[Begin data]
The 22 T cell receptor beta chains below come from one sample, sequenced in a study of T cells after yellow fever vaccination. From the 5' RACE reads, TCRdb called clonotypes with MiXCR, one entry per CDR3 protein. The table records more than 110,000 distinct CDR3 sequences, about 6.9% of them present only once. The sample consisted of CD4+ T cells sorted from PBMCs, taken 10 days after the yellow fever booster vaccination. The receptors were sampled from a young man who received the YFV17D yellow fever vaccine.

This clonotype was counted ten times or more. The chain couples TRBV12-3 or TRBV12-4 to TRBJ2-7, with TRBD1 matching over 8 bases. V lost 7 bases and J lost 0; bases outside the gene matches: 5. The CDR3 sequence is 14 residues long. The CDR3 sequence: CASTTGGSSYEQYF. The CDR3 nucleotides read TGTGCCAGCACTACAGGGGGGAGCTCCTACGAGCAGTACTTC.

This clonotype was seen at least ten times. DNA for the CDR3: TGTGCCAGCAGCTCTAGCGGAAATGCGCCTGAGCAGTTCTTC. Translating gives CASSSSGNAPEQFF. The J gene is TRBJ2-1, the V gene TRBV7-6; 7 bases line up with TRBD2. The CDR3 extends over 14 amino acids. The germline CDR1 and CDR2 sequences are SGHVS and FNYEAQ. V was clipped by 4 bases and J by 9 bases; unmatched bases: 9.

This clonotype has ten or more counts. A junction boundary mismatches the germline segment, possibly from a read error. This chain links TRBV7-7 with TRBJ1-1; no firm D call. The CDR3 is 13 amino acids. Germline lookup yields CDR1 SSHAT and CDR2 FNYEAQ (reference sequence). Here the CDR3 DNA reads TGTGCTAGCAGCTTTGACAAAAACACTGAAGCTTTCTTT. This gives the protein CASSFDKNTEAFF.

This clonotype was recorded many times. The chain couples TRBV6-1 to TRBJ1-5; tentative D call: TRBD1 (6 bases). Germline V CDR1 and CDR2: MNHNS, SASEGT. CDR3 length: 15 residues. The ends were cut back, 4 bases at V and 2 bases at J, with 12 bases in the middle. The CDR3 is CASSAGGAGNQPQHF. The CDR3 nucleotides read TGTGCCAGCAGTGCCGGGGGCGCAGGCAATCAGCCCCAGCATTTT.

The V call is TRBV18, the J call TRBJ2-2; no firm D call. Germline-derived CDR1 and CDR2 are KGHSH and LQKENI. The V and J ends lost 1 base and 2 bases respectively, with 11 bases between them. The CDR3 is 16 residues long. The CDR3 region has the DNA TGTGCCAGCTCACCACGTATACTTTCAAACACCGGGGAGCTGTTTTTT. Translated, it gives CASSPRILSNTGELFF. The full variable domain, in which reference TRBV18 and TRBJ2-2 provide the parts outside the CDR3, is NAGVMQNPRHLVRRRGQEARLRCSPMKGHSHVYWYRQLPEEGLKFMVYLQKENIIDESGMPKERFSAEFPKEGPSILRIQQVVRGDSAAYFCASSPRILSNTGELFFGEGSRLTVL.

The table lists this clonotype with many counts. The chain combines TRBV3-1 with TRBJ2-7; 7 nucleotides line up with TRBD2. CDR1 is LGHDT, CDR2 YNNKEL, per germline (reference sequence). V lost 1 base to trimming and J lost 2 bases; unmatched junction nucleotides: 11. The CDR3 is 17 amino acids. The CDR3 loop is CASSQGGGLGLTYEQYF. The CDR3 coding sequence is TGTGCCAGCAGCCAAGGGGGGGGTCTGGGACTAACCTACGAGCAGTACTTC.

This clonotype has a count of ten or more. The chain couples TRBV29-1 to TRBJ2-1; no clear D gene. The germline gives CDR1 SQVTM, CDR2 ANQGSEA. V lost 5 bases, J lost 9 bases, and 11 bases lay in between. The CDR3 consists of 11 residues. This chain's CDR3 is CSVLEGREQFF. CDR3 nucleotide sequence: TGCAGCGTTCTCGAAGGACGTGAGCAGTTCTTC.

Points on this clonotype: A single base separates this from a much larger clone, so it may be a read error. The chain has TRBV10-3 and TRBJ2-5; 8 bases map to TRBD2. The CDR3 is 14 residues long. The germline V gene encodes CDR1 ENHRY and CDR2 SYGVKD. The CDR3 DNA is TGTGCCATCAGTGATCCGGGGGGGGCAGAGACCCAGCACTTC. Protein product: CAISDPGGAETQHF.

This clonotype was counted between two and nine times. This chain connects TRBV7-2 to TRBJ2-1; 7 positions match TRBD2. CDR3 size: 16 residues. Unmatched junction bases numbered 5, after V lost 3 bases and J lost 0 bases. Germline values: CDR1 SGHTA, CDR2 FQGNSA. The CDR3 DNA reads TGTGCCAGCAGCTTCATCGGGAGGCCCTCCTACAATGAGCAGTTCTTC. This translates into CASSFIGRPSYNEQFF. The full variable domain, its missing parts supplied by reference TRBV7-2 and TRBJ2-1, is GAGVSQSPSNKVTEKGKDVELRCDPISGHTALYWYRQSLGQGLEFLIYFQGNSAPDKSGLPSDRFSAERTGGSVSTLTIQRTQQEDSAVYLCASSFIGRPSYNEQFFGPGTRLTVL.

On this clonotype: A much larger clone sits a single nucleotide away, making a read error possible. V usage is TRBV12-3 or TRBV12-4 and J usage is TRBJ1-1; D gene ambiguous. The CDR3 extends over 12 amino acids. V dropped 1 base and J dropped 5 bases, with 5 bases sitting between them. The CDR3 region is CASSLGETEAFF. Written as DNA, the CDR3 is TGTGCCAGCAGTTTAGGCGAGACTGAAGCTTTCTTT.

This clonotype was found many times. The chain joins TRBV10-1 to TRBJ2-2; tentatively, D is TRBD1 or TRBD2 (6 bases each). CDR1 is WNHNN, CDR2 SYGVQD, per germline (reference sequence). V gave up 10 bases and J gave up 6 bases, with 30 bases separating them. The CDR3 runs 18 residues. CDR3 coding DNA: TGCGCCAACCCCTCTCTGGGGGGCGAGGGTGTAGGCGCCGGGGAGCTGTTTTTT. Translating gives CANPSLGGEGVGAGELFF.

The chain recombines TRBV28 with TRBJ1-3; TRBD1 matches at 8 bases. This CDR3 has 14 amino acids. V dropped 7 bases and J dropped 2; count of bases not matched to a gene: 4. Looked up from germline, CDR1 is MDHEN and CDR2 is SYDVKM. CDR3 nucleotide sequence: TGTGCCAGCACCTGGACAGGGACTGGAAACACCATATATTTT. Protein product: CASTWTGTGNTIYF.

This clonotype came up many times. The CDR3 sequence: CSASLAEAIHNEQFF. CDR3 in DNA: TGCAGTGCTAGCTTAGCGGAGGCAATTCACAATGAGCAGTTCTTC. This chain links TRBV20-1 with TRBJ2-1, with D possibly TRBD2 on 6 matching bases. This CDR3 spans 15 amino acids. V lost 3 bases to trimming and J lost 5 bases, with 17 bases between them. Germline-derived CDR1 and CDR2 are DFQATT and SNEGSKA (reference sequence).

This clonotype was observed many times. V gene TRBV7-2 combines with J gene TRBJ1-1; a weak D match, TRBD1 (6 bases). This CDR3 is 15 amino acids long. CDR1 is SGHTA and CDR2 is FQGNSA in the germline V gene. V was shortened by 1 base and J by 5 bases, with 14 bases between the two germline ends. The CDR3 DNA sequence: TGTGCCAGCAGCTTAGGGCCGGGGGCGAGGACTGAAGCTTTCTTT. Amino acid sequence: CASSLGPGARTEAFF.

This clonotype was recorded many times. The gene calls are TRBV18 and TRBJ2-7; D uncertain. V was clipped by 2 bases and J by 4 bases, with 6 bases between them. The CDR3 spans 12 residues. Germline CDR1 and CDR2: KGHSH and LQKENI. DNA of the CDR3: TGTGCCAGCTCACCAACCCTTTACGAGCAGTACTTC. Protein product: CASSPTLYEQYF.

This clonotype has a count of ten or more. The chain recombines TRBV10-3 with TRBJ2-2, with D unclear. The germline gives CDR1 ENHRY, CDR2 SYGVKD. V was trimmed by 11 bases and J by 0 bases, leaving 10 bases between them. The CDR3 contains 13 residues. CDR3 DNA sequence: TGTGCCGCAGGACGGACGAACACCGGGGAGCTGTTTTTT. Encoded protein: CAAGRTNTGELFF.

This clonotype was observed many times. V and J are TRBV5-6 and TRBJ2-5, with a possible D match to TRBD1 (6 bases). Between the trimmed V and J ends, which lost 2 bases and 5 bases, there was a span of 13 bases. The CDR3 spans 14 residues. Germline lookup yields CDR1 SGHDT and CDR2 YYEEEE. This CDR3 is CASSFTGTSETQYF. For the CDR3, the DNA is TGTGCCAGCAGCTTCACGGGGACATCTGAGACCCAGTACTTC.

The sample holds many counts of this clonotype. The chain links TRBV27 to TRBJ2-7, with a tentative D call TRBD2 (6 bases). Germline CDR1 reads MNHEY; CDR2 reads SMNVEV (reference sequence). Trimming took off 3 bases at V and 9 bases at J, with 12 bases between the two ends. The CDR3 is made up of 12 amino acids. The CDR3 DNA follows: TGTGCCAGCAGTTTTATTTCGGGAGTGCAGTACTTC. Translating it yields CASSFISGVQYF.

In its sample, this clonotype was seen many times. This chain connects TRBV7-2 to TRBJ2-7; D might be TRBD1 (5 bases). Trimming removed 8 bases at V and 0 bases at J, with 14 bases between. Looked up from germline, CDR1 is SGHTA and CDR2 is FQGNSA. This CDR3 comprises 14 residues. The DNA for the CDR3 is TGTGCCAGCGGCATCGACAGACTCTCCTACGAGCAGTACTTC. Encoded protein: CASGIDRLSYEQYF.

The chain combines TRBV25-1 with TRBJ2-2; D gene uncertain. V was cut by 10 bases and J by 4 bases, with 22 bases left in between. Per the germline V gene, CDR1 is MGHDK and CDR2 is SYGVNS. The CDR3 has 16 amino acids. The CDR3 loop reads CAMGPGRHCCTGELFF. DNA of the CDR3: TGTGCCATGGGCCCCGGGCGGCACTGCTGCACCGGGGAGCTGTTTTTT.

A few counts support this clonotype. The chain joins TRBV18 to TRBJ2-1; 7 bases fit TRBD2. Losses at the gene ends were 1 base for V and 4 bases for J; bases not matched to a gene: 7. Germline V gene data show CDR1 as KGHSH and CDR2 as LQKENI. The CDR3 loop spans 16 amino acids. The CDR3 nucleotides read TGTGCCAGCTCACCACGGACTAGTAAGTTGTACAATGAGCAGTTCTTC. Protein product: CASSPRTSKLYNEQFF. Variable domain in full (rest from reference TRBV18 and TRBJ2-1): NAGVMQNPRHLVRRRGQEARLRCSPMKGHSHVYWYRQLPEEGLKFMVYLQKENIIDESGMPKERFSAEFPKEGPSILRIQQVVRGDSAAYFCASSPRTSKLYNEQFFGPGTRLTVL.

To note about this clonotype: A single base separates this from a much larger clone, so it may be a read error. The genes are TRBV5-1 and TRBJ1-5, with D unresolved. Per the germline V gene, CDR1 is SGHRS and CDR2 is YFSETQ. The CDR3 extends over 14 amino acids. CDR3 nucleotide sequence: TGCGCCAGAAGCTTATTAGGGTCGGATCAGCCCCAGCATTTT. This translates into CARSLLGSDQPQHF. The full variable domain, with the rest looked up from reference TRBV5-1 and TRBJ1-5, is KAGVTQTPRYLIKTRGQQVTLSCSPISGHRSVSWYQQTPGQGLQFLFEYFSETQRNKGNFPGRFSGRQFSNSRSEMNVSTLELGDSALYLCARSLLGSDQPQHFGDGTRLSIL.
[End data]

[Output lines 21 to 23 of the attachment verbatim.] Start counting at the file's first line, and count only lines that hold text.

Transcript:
The chain combines TRBV25-1 with TRBJ2-2; D gene uncertain. V was cut by 10 bases and J by 4 bases, with 22 bases left in between. Per the germline V gene, CDR1 is MGHDK and CDR2 is SYGVNS. The CDR3 has 16 amino acids. The CDR3 loop reads CAMGPGRHCCTGELFF. DNA of the CDR3: TGTGCCATGGGCCCCGGGCGGCACTGCTGCACCGGGGAGCTGTTTTTT.

A few counts support this clonotype. The chain joins TRBV18 to TRBJ2-1; 7 bases fit TRBD2. Losses at the gene ends were 1 base for V and 4 bases for J; bases not matched to a gene: 7. Germline V gene data show CDR1 as KGHSH and CDR2 as LQKENI. The CDR3 loop spans 16 amino acids. The CDR3 nucleotides read TGTGCCAGCTCACCACGGACTAGTAAGTTGTACAATGAGCAGTTCTTC. Protein product: CASSPRTSKLYNEQFF. Variable domain in full (rest from reference TRBV18 and TRBJ2-1): NAGVMQNPRHLVRRRGQEARLRCSPMKGHSHVYWYRQLPEEGLKFMVYLQKENIIDESGMPKERFSAEFPKEGPSILRIQQVVRGDSAAYFCASSPRTSKLYNEQFFGPGTRLTVL.

To note about this clonotype: A single base separates this from a much larger clone, so it may be a read error. The genes are TRBV5-1 and TRBJ1-5, with D unresolved. Per the germline V gene, CDR1 is SGHRS and CDR2 is YFSETQ. The CDR3 extends over 14 amino acids. CDR3 nucleotide sequence: TGCGCCAGAAGCTTATTAGGGTCGGATCAGCCCCAGCATTTT. This translates into CARSLLGSDQPQHF. The full variable domain, with the rest looked up from reference TRBV5-1 and TRBJ1-5, is KAGVTQTPRYLIKTRGQQVTLSCSPISGHRSVSWYQQTPGQGLQFLFEYFSETQRNKGNFPGRFSGRQFSNSRSEMNVSTLELGDSALYLCARSLLGSDQPQHFGDGTRLSIL.